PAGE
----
It’s a Small World of Regulation After All

By Lauren Barnett

Compliance Content Specialist, PharmaCertify

The end of April was filled with exciting events for the United Kingdom. Apparently there was a wedding of some importance happening, but more importantly, April marked the end of the “grace period” for the implementation of the latest version of the Association of the British Pharmaceutical Industry’s (ABPI) Code of Practice for the Pharmaceutical Industry. Like PhRMA here in the U.S., the ABPI is a trade association of the pharmaceutical industry in the U.K. With PhRMA updating its own Code of Interactions with Healthcare Professionals not too long -ago, it naturally begged the question, what are some of the differences and similarities between these two documents?

One notable difference between the two Codes is the breadth of topics covered by the ABPI Code. As made evident by the full titles of each document, the PhRMA Code deals specifically with interactions with healthcare professionals. The ABPI Code deals with commercial practices in general; from sampling, to relationships with patient organizations, to advertising.

Also notable is that the ABPI Code is mandatory for its members and affiliate members. The PhRMA Code is voluntary. Membership in the ABPI comes with the commitment that the company will “abide by the Code in both spirit and the letter.” Like PhRMA, the ABPI welcomes non-member companies to publically commit to abide by their code. This raises another difference; the ABPI requires documented training on its Code. Since the PhRMA Code is voluntary, certified training is not required, although expectations for that training are presented.

Let’s take a look at how the ABPI and the PhRMA Code line up in the areas specific to interactions with healthcare professionals. Both call for careful documentation when using healthcare professional as consultants and both suggest that consulting contracts should be for bona fide activities and not offered as an inducement. The ABPI, taking a page from the Sunshine Act, also includes the requirement for public disclosure of financial arrangements. And like the provision of the Sunshine Act, the disclosure provisions of the ABPI Code are effective in 2012 and 2013.

Like the most recent update of the PhRMA Code, the ABPI Code prohibits the provision of practice related items such as mugs, notepads, pens and the like. The ABPI Code does allow for the provision of notebooks and pens at bona fide meetings. These items cannot have product logos, (company logos are permitted), and may not exceed 6 pounds in value. The ABPI Code also prohibits the provision of entertainment by representatives and specifies that any meal provided during a call on a physician must be secondary to the discussion with the physician. Also, like the PhRMA Code, the ABPI Code limits the offering of these meals to the physician and appropriate office staff only. The ABPI also allows reps to provide items for patient education. The ABPI differs from the PhRMA Code in that it specifically addresses how DVDs, memory sticks and other items should be presented for patient education. For example, DVDs may be distributed for educational purposes, however they must be formatted to prevent re-use or alteration.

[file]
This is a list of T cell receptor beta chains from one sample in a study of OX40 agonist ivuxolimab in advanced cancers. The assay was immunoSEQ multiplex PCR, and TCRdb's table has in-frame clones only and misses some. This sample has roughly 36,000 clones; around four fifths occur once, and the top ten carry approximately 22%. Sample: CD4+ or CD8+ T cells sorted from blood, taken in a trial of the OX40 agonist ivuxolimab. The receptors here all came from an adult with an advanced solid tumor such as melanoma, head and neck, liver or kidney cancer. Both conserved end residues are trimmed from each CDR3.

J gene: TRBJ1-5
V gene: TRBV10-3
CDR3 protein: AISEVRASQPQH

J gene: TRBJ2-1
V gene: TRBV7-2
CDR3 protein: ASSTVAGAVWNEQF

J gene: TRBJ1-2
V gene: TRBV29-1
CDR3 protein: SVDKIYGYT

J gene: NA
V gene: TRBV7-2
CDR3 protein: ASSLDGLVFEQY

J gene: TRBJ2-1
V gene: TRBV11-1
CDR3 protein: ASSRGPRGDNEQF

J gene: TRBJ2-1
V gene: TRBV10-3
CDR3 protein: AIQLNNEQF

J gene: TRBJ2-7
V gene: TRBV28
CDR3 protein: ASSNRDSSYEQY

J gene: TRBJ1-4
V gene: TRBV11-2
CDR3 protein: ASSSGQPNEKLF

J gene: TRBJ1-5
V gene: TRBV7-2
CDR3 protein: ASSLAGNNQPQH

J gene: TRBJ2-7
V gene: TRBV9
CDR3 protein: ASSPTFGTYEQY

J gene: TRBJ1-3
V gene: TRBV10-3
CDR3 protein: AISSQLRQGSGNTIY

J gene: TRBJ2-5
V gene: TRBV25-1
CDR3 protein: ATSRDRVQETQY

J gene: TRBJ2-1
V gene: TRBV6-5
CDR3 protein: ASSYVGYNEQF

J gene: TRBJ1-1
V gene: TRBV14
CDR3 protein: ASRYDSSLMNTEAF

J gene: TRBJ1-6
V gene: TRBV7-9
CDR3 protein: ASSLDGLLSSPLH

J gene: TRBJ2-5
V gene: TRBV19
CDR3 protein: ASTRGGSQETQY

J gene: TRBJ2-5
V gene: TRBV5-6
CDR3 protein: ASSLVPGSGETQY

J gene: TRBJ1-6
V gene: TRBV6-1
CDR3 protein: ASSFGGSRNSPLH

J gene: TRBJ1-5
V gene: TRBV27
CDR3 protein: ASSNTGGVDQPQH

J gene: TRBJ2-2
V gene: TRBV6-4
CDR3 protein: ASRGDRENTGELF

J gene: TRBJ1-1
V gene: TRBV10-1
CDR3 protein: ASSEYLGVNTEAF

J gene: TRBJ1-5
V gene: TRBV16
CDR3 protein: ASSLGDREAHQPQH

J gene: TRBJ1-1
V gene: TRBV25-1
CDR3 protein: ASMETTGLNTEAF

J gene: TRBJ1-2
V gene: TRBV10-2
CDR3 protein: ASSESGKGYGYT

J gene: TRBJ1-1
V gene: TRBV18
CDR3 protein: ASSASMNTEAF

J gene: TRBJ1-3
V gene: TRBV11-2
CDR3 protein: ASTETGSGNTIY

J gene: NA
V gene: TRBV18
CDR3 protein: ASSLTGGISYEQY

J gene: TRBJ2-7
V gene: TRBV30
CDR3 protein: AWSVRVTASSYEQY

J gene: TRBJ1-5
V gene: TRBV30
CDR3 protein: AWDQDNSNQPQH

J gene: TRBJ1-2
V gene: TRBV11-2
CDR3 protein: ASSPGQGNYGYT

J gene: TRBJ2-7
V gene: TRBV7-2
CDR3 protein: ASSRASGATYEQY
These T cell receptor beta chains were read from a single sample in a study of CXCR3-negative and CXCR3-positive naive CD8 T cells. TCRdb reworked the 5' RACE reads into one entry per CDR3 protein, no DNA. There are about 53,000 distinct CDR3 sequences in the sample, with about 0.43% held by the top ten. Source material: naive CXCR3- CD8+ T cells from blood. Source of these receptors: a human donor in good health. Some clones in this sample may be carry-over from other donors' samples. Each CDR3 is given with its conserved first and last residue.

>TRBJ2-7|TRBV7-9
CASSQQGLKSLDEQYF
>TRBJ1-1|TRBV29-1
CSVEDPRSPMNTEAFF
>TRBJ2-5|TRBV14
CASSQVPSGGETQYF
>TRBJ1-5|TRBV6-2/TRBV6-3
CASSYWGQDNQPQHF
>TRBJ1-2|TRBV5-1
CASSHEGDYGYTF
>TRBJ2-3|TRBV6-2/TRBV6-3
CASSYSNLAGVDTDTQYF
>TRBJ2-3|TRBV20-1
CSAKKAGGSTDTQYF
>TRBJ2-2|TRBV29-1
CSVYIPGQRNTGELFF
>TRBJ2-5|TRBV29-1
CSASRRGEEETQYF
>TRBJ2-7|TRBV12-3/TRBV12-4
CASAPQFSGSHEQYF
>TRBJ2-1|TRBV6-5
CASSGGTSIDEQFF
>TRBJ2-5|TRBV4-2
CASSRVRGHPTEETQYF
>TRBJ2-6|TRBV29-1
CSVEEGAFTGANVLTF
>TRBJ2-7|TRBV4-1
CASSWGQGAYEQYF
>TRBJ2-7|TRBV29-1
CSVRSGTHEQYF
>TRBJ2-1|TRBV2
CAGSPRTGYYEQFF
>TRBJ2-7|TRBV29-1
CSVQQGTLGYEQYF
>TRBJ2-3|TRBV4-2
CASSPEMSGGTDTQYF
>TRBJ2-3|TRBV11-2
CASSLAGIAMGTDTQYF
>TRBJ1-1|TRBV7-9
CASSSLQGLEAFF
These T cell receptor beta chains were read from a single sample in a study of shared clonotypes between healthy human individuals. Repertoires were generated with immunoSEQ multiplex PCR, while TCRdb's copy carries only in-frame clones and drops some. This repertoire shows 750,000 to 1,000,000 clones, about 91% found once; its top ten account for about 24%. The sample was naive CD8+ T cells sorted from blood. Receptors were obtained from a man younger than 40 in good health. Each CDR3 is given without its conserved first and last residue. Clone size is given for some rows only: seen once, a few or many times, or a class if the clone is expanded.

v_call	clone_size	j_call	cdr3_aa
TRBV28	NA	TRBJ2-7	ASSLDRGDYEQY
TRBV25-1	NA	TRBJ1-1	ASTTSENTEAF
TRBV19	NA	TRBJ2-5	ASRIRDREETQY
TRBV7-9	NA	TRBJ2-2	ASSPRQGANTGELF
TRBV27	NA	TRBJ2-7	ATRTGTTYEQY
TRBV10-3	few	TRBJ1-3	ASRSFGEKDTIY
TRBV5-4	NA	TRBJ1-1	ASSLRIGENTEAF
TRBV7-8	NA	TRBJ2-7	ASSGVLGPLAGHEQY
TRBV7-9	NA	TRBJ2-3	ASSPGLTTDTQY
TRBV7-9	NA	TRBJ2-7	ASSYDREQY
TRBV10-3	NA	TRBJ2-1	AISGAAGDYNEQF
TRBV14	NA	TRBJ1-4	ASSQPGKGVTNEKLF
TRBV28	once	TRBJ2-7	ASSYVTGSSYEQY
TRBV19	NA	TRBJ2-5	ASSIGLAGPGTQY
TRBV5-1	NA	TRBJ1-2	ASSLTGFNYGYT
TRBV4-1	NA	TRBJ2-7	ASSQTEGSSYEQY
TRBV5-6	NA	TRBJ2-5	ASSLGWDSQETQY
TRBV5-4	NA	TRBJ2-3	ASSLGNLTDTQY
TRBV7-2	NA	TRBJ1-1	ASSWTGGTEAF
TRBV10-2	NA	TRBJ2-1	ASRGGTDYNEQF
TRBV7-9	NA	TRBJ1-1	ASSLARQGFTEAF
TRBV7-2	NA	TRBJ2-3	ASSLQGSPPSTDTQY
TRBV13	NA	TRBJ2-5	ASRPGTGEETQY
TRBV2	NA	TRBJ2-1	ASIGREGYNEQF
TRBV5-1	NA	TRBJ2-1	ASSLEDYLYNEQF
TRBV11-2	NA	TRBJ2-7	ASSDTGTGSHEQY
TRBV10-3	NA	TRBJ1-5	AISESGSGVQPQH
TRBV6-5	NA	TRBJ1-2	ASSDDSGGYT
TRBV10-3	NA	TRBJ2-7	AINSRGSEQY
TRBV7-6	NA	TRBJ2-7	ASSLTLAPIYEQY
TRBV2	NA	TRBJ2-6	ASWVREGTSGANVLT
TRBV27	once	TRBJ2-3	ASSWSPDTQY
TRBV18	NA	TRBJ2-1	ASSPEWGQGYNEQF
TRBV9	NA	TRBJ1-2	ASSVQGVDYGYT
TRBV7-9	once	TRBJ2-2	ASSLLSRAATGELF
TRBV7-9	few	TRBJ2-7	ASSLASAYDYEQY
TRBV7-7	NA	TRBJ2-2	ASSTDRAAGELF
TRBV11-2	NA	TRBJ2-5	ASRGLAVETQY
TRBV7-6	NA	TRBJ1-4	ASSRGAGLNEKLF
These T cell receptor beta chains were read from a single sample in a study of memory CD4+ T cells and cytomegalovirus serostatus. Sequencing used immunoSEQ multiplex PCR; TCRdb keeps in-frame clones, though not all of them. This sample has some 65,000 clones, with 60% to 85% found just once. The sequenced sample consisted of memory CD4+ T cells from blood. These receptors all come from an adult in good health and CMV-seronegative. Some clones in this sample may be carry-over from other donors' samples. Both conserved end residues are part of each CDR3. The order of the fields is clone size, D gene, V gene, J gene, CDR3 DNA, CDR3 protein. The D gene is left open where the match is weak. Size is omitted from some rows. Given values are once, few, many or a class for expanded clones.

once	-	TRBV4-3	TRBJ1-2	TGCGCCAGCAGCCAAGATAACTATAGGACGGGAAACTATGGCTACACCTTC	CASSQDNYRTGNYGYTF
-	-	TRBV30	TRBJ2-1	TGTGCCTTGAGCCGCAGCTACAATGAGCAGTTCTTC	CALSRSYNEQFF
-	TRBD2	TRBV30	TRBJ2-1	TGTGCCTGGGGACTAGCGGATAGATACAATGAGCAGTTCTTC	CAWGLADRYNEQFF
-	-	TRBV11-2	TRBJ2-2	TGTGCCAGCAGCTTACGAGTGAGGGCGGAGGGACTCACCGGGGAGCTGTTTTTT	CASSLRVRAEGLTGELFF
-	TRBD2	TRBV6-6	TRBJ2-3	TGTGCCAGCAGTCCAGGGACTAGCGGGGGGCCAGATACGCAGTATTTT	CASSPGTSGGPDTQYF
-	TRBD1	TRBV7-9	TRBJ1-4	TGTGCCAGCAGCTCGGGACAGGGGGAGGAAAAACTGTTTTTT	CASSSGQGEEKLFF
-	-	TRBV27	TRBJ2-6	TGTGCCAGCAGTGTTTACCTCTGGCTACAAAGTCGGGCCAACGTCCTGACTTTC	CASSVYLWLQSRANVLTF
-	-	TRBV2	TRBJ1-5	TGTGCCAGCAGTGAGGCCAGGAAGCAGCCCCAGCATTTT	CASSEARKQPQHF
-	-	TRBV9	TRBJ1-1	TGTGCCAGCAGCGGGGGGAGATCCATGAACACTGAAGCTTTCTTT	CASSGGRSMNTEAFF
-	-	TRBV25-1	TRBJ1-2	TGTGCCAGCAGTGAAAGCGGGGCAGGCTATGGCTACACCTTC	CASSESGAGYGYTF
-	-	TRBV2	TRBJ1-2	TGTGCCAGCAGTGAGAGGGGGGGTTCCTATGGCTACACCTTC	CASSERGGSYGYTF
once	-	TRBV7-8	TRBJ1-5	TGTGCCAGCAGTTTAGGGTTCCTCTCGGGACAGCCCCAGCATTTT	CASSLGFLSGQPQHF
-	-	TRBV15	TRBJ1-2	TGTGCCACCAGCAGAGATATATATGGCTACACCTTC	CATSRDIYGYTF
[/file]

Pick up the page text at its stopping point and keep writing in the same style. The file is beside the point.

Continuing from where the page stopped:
Unlike the PhRMA Code, the ABPI Code provides detail on sales representatives’ conduct beyond the provision of a meal or gift. The ABPI Code calls on representatives to ensure that the frequency and length of visits do not prove to be a disruption to the healthcare professional.  Interestingly, the ABPI also prohibits the use of subterfuge to secure a meeting with a healthcare professional, prompting curiosity about what could have gone on in the past to make that prohibition necessary.

Ultimately these two codes have the same objective; create a standard of conduct which helps ensure that the industry’s relationships with healthcare providers (and its promotional activities in the case of the ABPI) are about education and patient care. So the next time the regulated environment of commercial compliance feels overwhelming and uniquely frustrating, remember the ABPI shows us it’s a small world after all.

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